The New York Philharmonic

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Young People’s Concert: The Orchestra Will Not Be Televised

Jan 15


On the eve of Martin Luther King, Jr., Day, listen to how composers amplify calls for revolutionary acts of freedom, equality, and justice through music.

Young People’s Concerts are intended for children ages 6–12 and their families. All are welcome, but each person requires a ticket.

All attendees, including children, will be required to show proof of vaccination against COVID-19 with a vaccine authorized by the World Health Organization or the Food and Drug Administration. Children under 5 years of age, who are currently not eligible for vaccination, will not be permitted entry.

In addition, all guests attending Philharmonic performances must maintain appropriate face coverings in accordance with current CDC guidelines.

For our current health and safety guidelines, please visit

Learn more about Young People’s Concerts.

Young People’s Concert: The Orchestra Will Not Be Televised


2:00 PM





Subscriptions for the 2022–23 season are available now, subscribe today and secure your seats in the reimagined David Geffen Hall!


Alice Tully Hall


1 Hour
No Intermission



Decision and March from Montgomery Variations

Michael Abels

Selection from Urban Legends

Anna Clyne

Restless Oceans

Will Healy

The Origins of Hip-Hop: A YPC Demonstration

Very Young Composer Melody Zhang

Opalescent (World Premiere)

Very Young Composer Alexander Rothschild Douaihy

A Human Rhapsody

Valerie Coleman

Fanfare for Uncommon Times


  • Thomas Wilkins

    Conductor / Co-Host

    Thomas Wilkins is principal conductor of the Hollywood Bowl Orchestra and the Boston Symphony Orchestra’s Artistic Advisor, Education and Community Engagement. He holds Indiana University’s Henry A. Upper chair of orchestral conducting, established by the late Barbara and David Jacobs. At the end of the 2020–21 season he concluded his long and successful tenure as music director of the Omaha Symphony Orchestra.   
    Other past positions include resident conductor of the Detroit Symphony Orchestra and Florida Orchestra (Tampa Bay), and associate conductor of the Richmond (Virginia) Symphony. He has served on the music faculties of North Park University (Chicago), University of Tennessee (Chattanooga), and Virginia Commonwealth University (Richmond).   
    Devoted to promoting a life-long enthusiasm for music, Mr. Wilkins brings energy and commitment to audiences of all ages and is hailed as a master at communicating and connecting with audiences. He has led many orchestras throughout the United States and abroad; recent engagements have included returns to the New York Philharmonic, Los Angeles Philharmonic, Chicago Symphony Orchestra, Cincinnati Symphony Orchestra, and the National Symphony Orchestra (Washington, DC), to name a few.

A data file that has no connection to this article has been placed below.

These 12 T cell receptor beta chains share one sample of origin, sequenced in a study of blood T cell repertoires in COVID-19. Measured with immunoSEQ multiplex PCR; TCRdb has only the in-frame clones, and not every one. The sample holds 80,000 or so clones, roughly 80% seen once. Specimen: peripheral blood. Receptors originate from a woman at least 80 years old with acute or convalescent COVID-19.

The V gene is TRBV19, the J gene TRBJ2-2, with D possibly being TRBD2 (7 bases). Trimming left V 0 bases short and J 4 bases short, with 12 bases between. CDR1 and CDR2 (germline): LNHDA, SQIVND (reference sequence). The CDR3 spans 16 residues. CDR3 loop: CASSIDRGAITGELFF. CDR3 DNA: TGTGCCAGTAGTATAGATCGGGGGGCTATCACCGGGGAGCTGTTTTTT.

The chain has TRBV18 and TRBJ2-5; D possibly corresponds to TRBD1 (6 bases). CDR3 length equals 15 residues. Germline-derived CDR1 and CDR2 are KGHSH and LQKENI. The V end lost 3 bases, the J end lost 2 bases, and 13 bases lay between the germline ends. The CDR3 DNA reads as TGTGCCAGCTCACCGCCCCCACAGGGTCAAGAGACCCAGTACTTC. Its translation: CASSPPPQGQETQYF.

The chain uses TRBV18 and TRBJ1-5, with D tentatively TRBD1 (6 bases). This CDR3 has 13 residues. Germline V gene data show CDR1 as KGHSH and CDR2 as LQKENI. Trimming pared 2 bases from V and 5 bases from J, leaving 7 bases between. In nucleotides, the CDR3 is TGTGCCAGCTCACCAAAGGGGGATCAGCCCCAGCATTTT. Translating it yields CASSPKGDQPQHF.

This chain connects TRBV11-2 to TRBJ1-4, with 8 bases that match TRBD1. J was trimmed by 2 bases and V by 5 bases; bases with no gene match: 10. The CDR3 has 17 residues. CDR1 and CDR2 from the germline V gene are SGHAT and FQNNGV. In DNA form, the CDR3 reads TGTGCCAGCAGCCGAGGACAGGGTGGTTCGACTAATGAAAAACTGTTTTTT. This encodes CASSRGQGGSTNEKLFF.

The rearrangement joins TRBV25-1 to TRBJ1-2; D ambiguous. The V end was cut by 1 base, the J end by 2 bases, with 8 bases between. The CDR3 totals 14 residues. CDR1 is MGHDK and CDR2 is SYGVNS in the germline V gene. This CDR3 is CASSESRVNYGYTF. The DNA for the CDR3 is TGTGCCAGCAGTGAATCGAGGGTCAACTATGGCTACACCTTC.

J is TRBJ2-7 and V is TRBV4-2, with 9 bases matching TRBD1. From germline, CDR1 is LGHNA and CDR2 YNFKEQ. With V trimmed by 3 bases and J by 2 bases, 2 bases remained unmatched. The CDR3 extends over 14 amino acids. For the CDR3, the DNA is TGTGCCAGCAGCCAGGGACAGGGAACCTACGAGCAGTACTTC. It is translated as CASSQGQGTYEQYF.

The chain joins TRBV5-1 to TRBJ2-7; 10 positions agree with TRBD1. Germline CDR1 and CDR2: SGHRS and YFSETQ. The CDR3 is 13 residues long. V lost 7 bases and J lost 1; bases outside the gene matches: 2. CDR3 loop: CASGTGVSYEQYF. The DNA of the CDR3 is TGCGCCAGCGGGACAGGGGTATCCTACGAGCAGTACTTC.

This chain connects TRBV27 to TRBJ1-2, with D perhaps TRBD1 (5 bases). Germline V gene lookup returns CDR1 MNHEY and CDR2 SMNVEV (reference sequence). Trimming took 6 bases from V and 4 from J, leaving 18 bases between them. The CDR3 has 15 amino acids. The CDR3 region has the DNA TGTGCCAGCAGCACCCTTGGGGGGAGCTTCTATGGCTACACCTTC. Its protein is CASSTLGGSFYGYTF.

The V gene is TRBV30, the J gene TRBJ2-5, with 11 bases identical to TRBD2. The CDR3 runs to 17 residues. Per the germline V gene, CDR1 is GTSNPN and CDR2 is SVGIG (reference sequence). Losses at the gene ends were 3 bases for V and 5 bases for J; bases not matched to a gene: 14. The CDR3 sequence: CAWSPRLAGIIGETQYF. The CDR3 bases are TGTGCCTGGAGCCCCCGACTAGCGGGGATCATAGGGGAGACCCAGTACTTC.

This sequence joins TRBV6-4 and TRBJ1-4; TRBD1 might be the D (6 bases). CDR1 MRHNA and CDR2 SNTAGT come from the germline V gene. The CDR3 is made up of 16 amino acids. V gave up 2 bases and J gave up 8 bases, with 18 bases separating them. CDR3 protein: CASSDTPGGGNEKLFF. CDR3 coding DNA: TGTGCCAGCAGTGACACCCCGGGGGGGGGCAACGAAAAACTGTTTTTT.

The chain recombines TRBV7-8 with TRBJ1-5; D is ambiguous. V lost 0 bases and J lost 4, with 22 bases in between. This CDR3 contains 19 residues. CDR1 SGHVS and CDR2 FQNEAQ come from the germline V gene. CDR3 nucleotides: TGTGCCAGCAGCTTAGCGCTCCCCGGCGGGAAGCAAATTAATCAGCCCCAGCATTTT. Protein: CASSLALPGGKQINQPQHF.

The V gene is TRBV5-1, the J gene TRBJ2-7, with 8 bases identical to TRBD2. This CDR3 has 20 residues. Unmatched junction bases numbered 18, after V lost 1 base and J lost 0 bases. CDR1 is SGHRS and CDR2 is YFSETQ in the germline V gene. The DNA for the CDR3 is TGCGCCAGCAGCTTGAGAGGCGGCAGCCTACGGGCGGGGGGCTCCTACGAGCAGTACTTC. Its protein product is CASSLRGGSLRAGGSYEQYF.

His commitment to community has been demonstrated by his participation on several boards of directors, including the Greater Omaha Chamber of Commerce, Charles Drew Health Center (Omaha), Center Against Spouse Abuse (Tampa Bay), and the Museum of Fine Arts and Academy Preparatory Center (both in St. Petersburg). He currently serves as chairman of the board for the Raymond James Charitable Endowment Fund and as national ambassador for the non-profit World Pediatric Project headquartered in Richmond, Virginia, which provides children throughout Central America and the Caribbean with critical surgical and diagnostic care. 
    In 2014 Mr. Wilkins received the prestigious Outstanding Artist award at the Nebraska Governor’s Arts Awards for his significant contribution to music in the state, and in 2018 he received the Leonard Bernstein Lifetime Achievement Award for the Elevation of Music in Society conferred by Boston’s Longy School of Music.   
    A native of Norfolk, Virginia, Thomas Wilkins is a graduate of the Shenandoah Conservatory of Music and the New England Conservatory of Music in Boston.  

    Learn more about Thomas Wilkins
  • Jonathan McCrory


  • National Black Theatre


    National Black Theatre (NBT), the nation’s first revenue-generating Black arts complex, was founded in 1968 by the late visionary artist Dr. Barbara Ann Teer. NBT is the longest-running Black theater in New York City, and one of the oldest theaters founded and consistently operated by a woman of color.

    Learn more about National Black Theatre
  • Harlem Quartet

    String Quartet

  • Sheikia “Purple Haze” Norris


  • Kareem Lucas


Special Thanks

Support for Young People’s Concerts is provided by The Theodore H. Barth Foundation, The Brodsky Family Foundation, and Sally E. Cummins.


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